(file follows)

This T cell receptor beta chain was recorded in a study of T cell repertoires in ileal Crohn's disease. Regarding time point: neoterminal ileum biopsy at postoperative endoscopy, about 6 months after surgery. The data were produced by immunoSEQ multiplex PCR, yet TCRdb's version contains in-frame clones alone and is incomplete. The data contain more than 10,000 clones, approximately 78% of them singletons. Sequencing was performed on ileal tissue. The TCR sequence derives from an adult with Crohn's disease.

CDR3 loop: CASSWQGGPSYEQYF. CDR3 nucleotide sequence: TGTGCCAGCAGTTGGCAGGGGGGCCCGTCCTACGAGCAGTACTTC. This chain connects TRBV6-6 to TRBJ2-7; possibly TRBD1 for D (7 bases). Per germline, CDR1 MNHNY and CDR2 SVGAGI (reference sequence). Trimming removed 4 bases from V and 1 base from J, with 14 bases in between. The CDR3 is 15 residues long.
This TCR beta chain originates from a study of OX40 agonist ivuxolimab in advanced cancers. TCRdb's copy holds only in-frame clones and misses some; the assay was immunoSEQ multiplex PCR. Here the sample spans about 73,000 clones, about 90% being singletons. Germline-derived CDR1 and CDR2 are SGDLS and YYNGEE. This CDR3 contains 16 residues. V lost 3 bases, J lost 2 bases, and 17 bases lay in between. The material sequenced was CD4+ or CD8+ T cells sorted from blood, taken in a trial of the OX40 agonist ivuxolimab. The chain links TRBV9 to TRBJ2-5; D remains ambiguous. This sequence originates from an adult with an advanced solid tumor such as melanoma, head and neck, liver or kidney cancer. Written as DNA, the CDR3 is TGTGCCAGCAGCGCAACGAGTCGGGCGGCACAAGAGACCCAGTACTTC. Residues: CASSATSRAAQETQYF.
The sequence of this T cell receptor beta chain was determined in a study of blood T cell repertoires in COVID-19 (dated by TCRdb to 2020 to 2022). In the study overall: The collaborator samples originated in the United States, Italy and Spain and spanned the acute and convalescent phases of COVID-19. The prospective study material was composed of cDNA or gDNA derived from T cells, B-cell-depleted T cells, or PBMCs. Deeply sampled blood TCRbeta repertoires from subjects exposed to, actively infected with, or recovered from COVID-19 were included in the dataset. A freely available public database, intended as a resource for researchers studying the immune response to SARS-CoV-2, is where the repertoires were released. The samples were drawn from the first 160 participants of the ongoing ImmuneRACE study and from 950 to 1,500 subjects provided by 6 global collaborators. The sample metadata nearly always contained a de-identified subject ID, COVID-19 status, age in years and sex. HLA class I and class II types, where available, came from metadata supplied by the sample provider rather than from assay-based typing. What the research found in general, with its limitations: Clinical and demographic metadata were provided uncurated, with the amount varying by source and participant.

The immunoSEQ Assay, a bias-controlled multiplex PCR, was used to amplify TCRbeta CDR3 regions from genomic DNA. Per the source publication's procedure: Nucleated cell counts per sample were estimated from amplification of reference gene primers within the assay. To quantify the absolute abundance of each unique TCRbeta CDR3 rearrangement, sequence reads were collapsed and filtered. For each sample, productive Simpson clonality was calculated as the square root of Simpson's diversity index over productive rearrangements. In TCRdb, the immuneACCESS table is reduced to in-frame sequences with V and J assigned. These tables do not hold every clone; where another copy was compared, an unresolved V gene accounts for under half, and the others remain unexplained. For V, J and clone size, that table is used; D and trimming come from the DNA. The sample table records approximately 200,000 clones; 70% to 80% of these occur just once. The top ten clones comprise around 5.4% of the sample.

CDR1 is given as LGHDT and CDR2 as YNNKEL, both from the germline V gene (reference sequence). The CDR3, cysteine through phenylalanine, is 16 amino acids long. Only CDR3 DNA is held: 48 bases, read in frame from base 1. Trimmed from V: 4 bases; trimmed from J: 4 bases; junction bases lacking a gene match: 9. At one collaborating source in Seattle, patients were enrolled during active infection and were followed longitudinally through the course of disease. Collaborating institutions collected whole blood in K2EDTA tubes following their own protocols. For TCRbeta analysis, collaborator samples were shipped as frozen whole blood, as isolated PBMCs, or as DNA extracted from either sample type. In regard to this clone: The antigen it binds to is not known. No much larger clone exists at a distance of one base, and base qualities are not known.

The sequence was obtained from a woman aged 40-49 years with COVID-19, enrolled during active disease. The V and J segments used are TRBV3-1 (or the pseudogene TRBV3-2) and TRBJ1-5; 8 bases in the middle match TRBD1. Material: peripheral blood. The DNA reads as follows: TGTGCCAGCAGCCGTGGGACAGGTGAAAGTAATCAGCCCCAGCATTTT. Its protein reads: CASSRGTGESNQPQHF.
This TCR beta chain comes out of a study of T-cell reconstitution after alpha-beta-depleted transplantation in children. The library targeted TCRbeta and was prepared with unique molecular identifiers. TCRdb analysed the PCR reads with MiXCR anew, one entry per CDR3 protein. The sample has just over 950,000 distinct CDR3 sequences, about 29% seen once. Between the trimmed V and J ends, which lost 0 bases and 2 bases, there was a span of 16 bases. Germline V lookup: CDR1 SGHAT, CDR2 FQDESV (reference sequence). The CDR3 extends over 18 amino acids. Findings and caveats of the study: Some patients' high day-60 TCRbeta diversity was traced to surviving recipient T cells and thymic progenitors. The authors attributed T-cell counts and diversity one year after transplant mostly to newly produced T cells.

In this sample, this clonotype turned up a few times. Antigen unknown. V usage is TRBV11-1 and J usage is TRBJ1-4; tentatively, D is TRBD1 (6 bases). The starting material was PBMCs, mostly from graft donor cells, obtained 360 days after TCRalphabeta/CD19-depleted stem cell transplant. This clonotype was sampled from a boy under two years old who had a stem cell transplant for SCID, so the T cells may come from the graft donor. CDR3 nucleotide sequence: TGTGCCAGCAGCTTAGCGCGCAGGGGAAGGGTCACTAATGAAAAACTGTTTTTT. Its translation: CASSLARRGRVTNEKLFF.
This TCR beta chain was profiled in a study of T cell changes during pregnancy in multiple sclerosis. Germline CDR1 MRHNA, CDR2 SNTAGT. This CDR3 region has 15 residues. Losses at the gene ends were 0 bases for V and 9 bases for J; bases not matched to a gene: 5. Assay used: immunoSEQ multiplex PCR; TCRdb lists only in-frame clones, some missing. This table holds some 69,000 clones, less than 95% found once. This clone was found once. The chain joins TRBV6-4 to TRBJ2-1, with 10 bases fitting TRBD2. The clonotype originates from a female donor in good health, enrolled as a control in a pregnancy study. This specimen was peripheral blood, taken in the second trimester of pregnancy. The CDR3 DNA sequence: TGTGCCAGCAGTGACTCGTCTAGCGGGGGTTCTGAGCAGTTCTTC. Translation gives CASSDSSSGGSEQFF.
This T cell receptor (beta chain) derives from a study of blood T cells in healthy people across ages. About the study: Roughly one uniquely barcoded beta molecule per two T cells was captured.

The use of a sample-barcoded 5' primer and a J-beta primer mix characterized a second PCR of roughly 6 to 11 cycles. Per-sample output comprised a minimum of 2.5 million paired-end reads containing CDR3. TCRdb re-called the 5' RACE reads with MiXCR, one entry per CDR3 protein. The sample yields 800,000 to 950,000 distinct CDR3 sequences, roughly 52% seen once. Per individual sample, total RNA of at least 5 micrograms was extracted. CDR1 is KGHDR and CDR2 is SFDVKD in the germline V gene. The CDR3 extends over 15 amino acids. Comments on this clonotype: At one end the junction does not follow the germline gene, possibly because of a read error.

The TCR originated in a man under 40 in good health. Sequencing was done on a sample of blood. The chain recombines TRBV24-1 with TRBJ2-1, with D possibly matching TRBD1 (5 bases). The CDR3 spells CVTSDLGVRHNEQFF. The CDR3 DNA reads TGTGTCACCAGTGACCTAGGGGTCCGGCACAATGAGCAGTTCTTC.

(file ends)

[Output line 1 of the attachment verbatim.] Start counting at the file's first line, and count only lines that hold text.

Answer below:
This T cell receptor beta chain was recorded in a study of T cell repertoires in ileal Crohn's disease. Regarding time point: neoterminal ileum biopsy at postoperative endoscopy, about 6 months after surgery. The data were produced by immunoSEQ multiplex PCR, yet TCRdb's version contains in-frame clones alone and is incomplete. The data contain more than 10,000 clones, approximately 78% of them singletons. Sequencing was performed on ileal tissue. The TCR sequence derives from an adult with Crohn's disease.